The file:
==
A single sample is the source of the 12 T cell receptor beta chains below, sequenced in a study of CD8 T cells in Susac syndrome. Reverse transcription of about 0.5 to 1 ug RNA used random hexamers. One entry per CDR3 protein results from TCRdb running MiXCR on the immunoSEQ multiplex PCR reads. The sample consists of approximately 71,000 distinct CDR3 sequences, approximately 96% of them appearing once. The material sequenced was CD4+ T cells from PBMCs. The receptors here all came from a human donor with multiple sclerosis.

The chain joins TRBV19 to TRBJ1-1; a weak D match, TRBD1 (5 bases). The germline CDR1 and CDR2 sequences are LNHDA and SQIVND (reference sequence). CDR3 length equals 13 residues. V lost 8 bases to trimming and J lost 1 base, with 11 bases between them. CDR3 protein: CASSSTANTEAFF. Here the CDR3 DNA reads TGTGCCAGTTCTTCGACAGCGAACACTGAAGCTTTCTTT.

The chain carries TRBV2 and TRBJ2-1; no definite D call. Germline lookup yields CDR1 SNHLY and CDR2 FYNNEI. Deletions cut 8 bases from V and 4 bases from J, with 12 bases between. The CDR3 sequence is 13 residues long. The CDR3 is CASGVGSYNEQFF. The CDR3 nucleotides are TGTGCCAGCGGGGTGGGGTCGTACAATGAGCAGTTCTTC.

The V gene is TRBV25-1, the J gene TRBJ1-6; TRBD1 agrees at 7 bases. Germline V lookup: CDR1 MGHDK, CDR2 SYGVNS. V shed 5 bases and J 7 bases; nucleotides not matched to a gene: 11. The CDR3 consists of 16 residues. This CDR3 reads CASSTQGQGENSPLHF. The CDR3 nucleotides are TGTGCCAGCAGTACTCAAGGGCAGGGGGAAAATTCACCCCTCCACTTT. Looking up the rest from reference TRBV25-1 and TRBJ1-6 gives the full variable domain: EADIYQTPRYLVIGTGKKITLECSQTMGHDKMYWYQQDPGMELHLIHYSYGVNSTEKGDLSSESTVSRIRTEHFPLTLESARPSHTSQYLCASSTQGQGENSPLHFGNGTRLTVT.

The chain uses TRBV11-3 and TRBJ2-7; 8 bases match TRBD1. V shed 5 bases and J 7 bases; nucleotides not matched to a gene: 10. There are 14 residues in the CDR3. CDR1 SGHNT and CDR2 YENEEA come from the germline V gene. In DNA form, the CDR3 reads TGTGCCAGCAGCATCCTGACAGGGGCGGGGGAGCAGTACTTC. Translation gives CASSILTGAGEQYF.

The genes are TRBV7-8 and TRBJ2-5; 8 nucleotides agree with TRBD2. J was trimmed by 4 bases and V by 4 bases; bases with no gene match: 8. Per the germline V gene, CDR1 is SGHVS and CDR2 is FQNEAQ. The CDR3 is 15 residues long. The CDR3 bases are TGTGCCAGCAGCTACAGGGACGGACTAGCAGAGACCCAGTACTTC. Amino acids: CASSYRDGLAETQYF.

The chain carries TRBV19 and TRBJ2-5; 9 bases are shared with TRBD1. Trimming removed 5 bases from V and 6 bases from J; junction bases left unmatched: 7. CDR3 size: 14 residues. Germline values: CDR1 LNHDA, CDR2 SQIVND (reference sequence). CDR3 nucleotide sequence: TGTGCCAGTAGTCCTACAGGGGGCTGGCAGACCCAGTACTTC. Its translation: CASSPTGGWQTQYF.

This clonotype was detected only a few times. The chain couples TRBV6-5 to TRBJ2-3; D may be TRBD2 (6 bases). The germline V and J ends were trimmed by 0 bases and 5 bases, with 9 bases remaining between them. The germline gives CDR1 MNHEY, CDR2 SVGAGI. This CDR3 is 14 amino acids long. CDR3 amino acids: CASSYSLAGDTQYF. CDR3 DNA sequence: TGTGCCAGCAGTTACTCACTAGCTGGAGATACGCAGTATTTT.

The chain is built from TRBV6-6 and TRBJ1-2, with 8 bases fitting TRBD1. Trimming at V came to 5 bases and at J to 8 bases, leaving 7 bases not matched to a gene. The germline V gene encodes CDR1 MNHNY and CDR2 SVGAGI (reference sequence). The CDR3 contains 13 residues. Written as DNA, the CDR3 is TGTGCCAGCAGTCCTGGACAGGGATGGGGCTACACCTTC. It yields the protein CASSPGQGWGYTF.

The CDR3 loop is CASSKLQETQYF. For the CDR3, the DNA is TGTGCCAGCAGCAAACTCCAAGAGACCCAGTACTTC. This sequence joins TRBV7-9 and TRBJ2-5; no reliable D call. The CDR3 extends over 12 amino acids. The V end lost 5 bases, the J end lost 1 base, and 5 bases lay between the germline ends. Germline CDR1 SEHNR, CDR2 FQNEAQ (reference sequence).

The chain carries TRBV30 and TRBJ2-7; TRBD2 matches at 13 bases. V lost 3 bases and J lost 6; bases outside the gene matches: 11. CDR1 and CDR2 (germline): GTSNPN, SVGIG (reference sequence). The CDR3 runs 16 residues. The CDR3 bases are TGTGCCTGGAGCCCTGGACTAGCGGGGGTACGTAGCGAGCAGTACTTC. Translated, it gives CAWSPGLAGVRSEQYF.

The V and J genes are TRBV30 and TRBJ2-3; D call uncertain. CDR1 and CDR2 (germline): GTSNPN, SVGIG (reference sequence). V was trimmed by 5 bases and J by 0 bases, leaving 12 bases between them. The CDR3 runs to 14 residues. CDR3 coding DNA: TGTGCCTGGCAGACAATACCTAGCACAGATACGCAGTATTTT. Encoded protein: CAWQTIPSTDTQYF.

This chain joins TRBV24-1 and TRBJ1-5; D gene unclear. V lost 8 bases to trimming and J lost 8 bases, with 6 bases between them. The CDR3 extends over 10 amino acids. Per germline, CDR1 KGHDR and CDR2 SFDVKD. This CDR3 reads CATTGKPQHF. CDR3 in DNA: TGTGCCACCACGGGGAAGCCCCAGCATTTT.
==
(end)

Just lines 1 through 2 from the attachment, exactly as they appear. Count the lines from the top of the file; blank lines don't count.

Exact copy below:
A single sample is the source of the 12 T cell receptor beta chains below, sequenced in a study of CD8 T cells in Susac syndrome. Reverse transcription of about 0.5 to 1 ug RNA used random hexamers. One entry per CDR3 protein results from TCRdb running MiXCR on the immunoSEQ multiplex PCR reads. The sample consists of approximately 71,000 distinct CDR3 sequences, approximately 96% of them appearing once. The material sequenced was CD4+ T cells from PBMCs. The receptors here all came from a human donor with multiple sclerosis.

The chain joins TRBV19 to TRBJ1-1; a weak D match, TRBD1 (5 bases). The germline CDR1 and CDR2 sequences are LNHDA and SQIVND (reference sequence). CDR3 length equals 13 residues. V lost 8 bases to trimming and J lost 1 base, with 11 bases between them. CDR3 protein: CASSSTANTEAFF. Here the CDR3 DNA reads TGTGCCAGTTCTTCGACAGCGAACACTGAAGCTTTCTTT.